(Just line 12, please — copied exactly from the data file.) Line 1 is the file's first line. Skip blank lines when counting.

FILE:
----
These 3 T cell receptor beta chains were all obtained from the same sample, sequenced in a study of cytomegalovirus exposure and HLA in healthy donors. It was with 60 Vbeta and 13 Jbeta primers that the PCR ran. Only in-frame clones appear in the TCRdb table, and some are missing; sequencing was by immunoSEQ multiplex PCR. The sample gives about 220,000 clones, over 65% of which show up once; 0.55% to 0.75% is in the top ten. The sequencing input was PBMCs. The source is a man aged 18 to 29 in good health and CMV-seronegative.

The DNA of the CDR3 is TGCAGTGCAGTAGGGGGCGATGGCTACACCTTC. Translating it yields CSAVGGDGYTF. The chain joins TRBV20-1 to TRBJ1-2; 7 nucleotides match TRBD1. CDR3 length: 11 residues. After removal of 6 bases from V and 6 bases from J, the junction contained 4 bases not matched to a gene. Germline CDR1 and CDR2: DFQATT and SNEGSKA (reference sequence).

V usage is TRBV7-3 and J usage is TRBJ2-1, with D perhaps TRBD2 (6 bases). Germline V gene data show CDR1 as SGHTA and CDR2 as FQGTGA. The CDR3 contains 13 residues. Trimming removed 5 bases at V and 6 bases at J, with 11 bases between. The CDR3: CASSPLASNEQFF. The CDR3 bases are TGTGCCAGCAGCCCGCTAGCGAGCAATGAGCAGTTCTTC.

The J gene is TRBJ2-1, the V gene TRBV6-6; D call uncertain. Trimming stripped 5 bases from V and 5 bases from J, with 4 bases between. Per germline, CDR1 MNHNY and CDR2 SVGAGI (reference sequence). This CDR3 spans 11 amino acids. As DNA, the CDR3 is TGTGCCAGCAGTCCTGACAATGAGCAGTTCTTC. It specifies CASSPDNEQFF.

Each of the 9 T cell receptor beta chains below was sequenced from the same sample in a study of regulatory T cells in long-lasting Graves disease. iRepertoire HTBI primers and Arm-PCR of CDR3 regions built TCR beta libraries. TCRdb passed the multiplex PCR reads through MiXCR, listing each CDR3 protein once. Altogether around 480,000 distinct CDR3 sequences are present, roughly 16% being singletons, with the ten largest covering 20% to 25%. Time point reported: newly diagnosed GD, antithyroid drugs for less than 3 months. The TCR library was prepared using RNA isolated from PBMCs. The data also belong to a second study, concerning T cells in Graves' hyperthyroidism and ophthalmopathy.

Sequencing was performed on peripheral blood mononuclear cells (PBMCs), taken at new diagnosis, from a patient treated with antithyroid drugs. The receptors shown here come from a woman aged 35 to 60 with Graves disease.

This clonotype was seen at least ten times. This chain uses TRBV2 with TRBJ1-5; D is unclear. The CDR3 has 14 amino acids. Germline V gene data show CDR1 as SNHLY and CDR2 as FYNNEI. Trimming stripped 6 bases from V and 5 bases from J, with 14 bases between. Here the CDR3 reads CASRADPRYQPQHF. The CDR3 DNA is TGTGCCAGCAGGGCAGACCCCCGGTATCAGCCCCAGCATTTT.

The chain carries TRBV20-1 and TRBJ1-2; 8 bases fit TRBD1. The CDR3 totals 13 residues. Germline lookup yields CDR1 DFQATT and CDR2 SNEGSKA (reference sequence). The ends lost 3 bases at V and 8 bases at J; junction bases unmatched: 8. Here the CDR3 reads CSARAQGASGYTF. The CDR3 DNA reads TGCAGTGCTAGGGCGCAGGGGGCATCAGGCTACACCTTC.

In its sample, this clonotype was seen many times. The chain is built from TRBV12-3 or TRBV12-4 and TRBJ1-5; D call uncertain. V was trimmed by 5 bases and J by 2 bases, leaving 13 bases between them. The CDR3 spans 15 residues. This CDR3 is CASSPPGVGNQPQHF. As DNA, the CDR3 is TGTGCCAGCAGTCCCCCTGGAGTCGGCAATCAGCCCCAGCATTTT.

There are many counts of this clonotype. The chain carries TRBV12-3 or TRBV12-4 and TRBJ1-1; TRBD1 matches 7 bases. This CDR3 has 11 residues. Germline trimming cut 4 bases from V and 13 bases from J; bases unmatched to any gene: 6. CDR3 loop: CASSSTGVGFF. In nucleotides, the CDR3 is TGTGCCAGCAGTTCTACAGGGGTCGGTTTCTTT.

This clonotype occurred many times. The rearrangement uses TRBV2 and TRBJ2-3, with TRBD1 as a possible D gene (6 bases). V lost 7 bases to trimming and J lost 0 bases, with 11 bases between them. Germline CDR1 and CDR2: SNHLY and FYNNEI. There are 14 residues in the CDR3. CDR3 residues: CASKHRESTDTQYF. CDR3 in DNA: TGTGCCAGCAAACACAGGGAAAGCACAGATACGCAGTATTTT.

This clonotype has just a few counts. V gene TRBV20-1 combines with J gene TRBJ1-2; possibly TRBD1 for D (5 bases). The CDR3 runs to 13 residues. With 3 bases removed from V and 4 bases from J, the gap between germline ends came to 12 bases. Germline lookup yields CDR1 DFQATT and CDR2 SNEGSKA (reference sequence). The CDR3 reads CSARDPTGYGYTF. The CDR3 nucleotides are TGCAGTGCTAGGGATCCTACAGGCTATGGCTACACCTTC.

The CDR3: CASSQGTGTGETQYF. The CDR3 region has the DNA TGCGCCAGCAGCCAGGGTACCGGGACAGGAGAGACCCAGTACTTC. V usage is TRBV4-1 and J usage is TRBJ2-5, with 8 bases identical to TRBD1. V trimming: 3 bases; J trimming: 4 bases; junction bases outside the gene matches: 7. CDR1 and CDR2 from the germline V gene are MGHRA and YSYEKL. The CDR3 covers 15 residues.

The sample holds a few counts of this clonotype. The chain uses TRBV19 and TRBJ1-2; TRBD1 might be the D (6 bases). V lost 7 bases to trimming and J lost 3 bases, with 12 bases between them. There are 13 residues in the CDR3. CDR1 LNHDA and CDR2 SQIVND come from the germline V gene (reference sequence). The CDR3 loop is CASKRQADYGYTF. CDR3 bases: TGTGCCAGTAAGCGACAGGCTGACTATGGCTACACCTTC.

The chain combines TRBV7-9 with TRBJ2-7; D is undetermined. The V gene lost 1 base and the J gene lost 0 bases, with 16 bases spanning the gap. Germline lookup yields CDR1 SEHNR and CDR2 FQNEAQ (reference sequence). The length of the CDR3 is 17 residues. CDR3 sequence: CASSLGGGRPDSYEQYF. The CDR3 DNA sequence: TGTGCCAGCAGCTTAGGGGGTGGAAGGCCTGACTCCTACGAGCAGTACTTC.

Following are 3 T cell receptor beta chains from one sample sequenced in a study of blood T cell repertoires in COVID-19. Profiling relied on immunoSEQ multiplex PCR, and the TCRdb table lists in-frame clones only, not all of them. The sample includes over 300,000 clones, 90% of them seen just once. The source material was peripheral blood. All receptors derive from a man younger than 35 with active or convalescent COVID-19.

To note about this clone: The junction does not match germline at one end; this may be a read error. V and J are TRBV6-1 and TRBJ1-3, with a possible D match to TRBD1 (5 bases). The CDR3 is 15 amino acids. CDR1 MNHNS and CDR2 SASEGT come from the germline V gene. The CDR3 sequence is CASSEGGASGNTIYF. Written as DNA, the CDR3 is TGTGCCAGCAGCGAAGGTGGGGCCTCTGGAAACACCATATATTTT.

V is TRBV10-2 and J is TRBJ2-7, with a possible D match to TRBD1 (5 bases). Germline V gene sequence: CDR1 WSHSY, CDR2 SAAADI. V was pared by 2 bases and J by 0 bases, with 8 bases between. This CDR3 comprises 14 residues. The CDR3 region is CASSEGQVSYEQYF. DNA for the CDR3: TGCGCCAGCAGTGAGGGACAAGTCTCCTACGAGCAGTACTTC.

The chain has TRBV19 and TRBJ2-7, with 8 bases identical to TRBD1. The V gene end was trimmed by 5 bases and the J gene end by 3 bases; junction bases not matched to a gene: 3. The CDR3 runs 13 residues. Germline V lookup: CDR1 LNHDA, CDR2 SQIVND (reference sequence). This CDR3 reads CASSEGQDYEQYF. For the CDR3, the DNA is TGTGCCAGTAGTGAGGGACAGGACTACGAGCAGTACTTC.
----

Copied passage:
This clonotype has just a few counts. V gene TRBV20-1 combines with J gene TRBJ1-2; possibly TRBD1 for D (5 bases). The CDR3 runs to 13 residues. With 3 bases removed from V and 4 bases from J, the gap between germline ends came to 12 bases. Germline lookup yields CDR1 DFQATT and CDR2 SNEGSKA (reference sequence). The CDR3 reads CSARDPTGYGYTF. The CDR3 nucleotides are TGCAGTGCTAGGGATCCTACAGGCTATGGCTACACCTTC.